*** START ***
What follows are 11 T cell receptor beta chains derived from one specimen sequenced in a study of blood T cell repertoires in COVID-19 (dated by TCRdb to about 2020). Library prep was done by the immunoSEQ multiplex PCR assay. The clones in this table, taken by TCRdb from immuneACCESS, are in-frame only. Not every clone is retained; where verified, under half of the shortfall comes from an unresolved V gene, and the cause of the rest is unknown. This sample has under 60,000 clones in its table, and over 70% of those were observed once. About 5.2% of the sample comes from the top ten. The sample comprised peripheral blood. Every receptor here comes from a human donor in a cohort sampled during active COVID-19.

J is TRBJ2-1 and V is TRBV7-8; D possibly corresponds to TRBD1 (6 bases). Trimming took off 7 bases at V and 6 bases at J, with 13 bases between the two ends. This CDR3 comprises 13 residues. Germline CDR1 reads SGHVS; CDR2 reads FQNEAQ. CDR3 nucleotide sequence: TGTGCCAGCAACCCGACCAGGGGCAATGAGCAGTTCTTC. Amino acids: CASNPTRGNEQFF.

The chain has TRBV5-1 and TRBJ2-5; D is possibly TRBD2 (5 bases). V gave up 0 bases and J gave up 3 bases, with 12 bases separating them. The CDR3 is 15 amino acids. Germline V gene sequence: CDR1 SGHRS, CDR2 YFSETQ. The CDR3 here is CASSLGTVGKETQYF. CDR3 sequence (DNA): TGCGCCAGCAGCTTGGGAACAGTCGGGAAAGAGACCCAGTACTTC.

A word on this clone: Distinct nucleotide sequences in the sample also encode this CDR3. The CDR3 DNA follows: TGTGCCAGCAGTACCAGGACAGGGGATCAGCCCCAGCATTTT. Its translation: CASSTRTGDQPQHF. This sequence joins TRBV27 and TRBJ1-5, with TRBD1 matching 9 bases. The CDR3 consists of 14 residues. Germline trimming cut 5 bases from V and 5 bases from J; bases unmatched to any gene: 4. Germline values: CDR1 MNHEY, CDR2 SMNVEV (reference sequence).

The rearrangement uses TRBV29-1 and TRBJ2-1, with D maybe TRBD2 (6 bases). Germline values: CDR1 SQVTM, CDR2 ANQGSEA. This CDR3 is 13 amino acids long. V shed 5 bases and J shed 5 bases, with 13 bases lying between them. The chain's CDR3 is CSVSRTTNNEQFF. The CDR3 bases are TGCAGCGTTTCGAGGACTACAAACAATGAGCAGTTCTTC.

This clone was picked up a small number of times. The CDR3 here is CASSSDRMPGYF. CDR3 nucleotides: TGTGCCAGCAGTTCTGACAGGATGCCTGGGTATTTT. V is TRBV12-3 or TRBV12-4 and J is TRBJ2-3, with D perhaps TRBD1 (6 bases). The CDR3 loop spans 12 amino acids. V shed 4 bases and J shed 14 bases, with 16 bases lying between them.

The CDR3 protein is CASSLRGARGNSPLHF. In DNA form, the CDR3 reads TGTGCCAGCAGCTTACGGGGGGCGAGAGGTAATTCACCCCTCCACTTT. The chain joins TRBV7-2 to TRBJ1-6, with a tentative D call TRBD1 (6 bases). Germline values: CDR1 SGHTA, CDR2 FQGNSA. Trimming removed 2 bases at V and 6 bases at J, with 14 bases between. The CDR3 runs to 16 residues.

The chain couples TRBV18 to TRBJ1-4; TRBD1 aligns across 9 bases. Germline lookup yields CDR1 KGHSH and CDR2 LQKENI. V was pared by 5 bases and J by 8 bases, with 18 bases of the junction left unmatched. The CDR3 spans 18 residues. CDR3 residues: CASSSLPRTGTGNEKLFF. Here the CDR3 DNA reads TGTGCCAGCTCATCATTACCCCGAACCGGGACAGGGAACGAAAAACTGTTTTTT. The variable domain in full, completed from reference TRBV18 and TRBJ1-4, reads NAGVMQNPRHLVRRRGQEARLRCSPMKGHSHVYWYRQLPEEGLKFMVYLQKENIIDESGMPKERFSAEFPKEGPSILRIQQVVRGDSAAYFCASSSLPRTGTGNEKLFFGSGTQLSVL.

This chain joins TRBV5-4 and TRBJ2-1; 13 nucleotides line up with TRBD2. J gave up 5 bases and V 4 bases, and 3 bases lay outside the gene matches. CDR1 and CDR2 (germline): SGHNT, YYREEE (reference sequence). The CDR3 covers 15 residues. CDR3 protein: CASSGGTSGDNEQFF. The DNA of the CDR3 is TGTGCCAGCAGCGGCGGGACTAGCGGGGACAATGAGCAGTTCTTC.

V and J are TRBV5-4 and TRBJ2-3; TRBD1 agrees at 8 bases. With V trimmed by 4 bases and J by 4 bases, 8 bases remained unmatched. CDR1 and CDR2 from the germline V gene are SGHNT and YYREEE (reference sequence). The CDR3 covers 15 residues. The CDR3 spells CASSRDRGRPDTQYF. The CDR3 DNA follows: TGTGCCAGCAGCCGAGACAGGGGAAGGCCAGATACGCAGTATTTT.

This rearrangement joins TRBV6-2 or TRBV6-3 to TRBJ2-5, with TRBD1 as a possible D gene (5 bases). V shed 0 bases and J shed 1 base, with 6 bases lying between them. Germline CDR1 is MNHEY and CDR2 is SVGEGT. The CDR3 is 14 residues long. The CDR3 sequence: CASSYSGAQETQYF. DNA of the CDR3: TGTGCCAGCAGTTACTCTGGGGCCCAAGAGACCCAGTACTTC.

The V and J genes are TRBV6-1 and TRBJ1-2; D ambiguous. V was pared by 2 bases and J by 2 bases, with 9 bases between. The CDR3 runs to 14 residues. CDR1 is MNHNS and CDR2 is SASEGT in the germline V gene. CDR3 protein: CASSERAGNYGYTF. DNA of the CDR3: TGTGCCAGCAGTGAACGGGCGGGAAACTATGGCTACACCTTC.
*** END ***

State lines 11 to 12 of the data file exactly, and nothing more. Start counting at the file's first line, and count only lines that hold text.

This rearrangement joins TRBV6-2 or TRBV6-3 to TRBJ2-5, with TRBD1 as a possible D gene (5 bases). V shed 0 bases and J shed 1 base, with 6 bases lying between them. Germline CDR1 is MNHEY and CDR2 is SVGEGT. The CDR3 is 14 residues long. The CDR3 sequence: CASSYSGAQETQYF. DNA of the CDR3: TGTGCCAGCAGTTACTCTGGGGCCCAAGAGACCCAGTACTTC.

The V and J genes are TRBV6-1 and TRBJ1-2; D ambiguous. V was pared by 2 bases and J by 2 bases, with 9 bases between. The CDR3 runs to 14 residues. CDR1 is MNHNS and CDR2 is SASEGT in the germline V gene. CDR3 protein: CASSERAGNYGYTF. DNA of the CDR3: TGTGCCAGCAGTGAACGGGCGGGAAACTATGGCTACACCTTC.